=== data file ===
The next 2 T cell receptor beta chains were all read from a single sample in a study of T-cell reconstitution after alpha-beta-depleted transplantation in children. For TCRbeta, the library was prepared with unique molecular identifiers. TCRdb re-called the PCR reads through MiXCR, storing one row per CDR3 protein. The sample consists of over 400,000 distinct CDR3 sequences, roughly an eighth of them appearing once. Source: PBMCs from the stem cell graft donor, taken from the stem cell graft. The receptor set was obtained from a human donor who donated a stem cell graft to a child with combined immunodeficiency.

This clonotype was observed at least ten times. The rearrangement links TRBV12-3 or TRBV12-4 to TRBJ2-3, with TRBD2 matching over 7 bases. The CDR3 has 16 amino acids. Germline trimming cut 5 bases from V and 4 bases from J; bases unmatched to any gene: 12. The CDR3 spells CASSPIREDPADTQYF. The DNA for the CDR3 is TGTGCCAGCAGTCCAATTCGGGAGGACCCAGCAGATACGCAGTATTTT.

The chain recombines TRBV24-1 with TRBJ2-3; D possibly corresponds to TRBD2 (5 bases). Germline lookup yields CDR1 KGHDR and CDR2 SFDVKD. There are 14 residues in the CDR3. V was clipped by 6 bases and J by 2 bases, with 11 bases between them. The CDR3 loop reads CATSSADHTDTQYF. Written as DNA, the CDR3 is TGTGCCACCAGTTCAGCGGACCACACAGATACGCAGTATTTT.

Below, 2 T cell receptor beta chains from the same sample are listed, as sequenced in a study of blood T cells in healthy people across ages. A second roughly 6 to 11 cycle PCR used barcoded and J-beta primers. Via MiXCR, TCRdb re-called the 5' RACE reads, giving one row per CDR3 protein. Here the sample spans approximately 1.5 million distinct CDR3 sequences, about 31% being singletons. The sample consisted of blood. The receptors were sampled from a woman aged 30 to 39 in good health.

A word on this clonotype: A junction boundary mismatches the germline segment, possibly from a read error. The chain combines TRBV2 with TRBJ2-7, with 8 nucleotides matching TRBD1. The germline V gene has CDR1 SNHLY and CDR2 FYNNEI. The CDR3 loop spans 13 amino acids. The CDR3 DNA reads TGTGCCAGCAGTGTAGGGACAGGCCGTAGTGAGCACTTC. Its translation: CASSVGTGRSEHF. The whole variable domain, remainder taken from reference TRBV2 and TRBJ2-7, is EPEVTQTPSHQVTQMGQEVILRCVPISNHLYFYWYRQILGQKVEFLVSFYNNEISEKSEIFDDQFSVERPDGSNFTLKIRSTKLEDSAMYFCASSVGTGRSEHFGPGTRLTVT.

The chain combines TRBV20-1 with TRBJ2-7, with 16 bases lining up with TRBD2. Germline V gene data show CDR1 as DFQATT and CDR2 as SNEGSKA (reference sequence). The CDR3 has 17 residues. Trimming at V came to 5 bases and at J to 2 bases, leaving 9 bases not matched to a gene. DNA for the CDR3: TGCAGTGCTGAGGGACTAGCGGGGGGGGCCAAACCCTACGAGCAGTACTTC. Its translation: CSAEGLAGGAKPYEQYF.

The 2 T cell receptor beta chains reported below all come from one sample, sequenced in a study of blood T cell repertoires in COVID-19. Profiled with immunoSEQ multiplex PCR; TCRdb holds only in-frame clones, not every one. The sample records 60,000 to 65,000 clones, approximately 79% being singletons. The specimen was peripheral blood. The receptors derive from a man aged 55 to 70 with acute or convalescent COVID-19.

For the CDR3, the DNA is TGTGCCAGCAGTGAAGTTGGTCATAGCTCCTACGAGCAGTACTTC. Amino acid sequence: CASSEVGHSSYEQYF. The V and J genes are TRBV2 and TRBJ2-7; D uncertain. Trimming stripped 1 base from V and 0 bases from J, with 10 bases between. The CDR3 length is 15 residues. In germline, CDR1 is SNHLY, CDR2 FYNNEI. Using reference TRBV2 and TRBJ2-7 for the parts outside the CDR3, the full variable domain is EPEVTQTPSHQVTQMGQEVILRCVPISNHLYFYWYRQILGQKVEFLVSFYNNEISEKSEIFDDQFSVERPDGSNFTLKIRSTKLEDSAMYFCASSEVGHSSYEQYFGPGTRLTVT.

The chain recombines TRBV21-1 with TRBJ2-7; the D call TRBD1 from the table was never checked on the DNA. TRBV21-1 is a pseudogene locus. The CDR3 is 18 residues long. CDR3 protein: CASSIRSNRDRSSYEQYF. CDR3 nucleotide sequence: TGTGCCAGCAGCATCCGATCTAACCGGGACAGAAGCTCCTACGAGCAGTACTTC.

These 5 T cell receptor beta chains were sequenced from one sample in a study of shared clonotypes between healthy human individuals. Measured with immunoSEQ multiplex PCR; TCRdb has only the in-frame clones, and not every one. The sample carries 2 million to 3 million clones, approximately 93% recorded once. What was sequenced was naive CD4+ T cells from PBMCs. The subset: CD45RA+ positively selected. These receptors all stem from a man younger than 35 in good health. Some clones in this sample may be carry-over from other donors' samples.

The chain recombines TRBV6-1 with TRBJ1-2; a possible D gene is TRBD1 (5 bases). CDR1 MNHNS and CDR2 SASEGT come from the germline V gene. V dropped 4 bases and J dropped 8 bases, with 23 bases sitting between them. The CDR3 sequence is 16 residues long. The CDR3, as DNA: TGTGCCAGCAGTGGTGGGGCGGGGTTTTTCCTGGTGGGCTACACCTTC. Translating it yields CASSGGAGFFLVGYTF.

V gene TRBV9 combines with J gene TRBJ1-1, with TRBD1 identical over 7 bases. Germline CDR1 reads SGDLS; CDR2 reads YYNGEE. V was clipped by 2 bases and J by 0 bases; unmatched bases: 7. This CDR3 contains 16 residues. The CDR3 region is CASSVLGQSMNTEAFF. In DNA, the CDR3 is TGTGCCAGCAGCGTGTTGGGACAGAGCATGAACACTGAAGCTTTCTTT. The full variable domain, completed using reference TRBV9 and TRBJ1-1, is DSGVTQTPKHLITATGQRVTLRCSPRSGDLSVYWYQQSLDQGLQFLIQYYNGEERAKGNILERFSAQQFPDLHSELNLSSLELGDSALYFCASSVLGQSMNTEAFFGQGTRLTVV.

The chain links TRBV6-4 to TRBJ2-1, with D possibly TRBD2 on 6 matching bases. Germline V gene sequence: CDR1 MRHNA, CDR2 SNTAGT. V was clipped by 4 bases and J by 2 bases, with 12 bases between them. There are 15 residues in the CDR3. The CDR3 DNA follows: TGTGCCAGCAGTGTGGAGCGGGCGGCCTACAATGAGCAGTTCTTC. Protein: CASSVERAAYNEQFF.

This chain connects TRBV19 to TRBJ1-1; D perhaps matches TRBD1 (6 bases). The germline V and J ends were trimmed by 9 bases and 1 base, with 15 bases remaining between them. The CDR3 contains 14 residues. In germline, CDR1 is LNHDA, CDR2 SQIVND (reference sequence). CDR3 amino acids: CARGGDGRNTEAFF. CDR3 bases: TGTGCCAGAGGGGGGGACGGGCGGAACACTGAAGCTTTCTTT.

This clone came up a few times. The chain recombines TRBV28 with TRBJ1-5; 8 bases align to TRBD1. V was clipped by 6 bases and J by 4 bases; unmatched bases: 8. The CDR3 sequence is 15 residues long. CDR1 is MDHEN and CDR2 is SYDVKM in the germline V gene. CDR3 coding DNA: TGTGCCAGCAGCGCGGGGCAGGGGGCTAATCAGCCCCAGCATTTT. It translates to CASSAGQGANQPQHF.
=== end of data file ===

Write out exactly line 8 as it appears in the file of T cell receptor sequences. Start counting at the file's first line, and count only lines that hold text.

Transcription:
For the CDR3, the DNA is TGTGCCAGCAGTGAAGTTGGTCATAGCTCCTACGAGCAGTACTTC. Amino acid sequence: CASSEVGHSSYEQYF. The V and J genes are TRBV2 and TRBJ2-7; D uncertain. Trimming stripped 1 base from V and 0 bases from J, with 10 bases between. The CDR3 length is 15 residues. In germline, CDR1 is SNHLY, CDR2 FYNNEI. Using reference TRBV2 and TRBJ2-7 for the parts outside the CDR3, the full variable domain is EPEVTQTPSHQVTQMGQEVILRCVPISNHLYFYWYRQILGQKVEFLVSFYNNEISEKSEIFDDQFSVERPDGSNFTLKIRSTKLEDSAMYFCASSEVGHSSYEQYFGPGTRLTVT.